Atlanta Police officers stand outside the house on Mayson Avenue where three people were arrested in connection to alleged crimes committed against the planned Atlanta public safety training center. (Photo by Dyana Bagby)

Three people involved in the protests against Atlanta’s planned public safety training center were arrested Wednesday and charged with money laundering and charity fraud, according to the Georgia Bureau of Investigation.

Marlon Scott Kautz, 39, and Adele Maclean, 42, both from Atlanta, and Savannah D. Patterson, 30, of Savannah, were arrested Wednesday morning at what is known as “The Teardown House” at 80 Mayson Ave., near the corner of Hardee Street in the Edgewood community. The house is known as a base for “Defend the Atlanta Forest” activists opposed to the training center, which they call “Cop City.”

The arrests were made by the GBI and Atlanta Police Department. The charges stem “from the ongoing investigation of individuals responsible for numerous criminal acts at the future site of the Atlanta Public Safety Training Center & other metro Atlanta locations,” the GBI said in a news release.

The arrests were praised by Gov. Brian Kemp, who accused Kautz, Maclean and Patterson of being “criminals” who “encouraged and facilitated domestic terrorism.”

Some local elected officials are raising concerns about the arrests. State Sen. Josh McLaurin, whose district includes Sandy Springs and Buckhead, said the criminal legal system cannot be used to “chill lawful protest.”

Atlanta City Councilmember Liliana Bakhtiari, who has publicly expressed her opposition to the training center, raised concerns the arrests could harm Americans’ rights.

“I am deeply concerned that in polarized times, actions like these can inadvertently set new precedents that can jeopardize the rights that we value as Americans,” Bakhtiari said.

“Given the heightened state of tension throughout our community related to the Public Safety Training Center, this action deserves the utmost scrutiny and sensitivity as it moves through the legal process,” Bakhtiari said. “I will remain transparent and continue asking questions as the facts of the case emerge, and I will remain an impartial resource to all impacted.”

GBI agents and Atlanta Police Department officers executed a search warrant Wednesday and found evidence linking the three suspects to the financial crimes, the GBI said in a news release.

“All three charged will be booked into a local jail and will have a bond hearing scheduled soon,” the GBI said. “This case is being jointly prosecuted by the Georgia Attorney General’s Office and the DeKalb County District Attorney’s Office.”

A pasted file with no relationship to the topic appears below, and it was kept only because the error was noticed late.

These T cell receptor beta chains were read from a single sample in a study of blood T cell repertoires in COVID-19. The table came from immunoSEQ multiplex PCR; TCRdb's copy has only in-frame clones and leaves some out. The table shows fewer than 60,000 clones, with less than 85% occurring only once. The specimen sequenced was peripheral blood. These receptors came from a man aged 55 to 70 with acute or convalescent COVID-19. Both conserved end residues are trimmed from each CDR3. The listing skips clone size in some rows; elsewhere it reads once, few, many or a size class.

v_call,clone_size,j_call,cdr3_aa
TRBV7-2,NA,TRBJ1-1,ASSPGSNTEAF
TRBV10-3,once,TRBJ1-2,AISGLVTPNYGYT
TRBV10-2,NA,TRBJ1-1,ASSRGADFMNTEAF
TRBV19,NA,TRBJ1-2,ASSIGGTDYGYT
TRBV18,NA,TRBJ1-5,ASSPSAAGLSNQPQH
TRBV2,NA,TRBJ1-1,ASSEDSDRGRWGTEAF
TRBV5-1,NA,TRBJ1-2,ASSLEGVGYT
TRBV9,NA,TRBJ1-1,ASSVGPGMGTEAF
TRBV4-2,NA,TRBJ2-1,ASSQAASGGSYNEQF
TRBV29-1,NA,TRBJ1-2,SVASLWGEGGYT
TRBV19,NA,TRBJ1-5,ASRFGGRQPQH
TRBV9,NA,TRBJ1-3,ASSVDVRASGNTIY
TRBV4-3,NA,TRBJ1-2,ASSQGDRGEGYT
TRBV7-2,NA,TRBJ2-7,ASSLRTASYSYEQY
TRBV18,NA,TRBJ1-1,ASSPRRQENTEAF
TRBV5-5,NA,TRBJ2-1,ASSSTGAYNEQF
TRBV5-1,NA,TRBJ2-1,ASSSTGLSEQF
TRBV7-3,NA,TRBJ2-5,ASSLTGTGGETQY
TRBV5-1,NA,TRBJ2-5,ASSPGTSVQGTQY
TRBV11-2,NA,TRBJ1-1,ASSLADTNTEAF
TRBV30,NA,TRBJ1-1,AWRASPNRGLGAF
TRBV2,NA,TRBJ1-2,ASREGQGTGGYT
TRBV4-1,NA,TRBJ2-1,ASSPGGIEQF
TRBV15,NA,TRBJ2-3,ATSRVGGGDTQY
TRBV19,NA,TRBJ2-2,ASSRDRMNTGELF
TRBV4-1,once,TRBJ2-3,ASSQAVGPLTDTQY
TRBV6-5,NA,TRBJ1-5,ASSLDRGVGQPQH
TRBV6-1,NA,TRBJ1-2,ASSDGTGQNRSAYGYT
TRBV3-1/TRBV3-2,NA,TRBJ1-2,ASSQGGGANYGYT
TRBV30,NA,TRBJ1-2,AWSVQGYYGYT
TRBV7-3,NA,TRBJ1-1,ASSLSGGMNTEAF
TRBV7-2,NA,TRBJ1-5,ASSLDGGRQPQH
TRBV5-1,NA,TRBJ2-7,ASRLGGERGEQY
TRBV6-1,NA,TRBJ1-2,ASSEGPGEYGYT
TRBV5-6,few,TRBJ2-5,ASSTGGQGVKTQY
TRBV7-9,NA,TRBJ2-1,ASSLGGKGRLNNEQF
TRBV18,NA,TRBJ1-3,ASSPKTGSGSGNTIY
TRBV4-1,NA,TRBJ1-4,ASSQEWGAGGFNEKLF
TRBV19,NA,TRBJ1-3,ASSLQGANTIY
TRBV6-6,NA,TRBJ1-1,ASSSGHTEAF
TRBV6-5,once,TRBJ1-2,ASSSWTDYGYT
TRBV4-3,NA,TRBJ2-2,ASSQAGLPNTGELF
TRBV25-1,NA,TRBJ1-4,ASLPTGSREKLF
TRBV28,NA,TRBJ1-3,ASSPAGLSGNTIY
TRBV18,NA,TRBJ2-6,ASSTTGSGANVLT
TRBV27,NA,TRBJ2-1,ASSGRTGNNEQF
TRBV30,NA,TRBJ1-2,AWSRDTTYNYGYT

Arrest warrants from the GBI say Kautz, Maclean and Patterson misled contributors by “using funds collected through a State of Georgia registered 501c(3) Network For Strong Communities (NFSC) to fund the actions in part of Defend the Atlanta Forest (DTAF), a group classified by the United States Department of Homeland Security as Domestic Violent Extremists.”

Network For Strong Communities was founded and registered with the state in 2020 by Kautz, Maclean and Patterson, according to Secretary of State records.

Kautz, Maclean and Patterson are organizers with the Atlanta Solidarity Fund, a nonprofit organization that provides legal support, including bail money, for those arrested during protests. The group has played a role in assisting Defend the Atlanta Forest activists arrested in recent months protesting “Cop City.” Many of those arrested face charges of domestic terrorism.

The GBI alleges Kautz, Maclean and Patterson used money donated to Atlanta-based Network for Strong Communities to pay themselves for things such as more than $100 in camping supplies; reimburse themselves more than $6,600 over two years for items such as gasoline, forest clean up, COVID rapid tests and yard signs; and reimburse more than $400 for holding a town hall meeting.

The GBI also alleges that on May 16, the Network for Strong Communities transferred $48,000 from its account to another nonprofit organization after NFSC was mentioned in a court hearing. The funds were returned to NFSC in what appears to be money laundering, according to the GBI.

The Oregon-based Civil Liberties Defense Center, which offers legal support to activists across the country, has been working with Defend the Atlanta Forest since 2020. The arrests of Kautz, Maclean and Patterson represents an “extreme provocation by Atlanta Police Department and the State of Georgia,” said Executive Director Lauren C. Regan.

“Bailing out protestors who exercise their constitutionally protected rights is simply not a crime,” Regan said. In fact, it is a historically grounded tradition in the very same social and political movements that the city of Atlanta prides itself on. Someone had to bail out civil rights activists in the 60’s — I think we can all agree that community support isn’t a crime.”

Dyana Bagby is a staff writer for Reporter Newspapers and Atlanta Intown.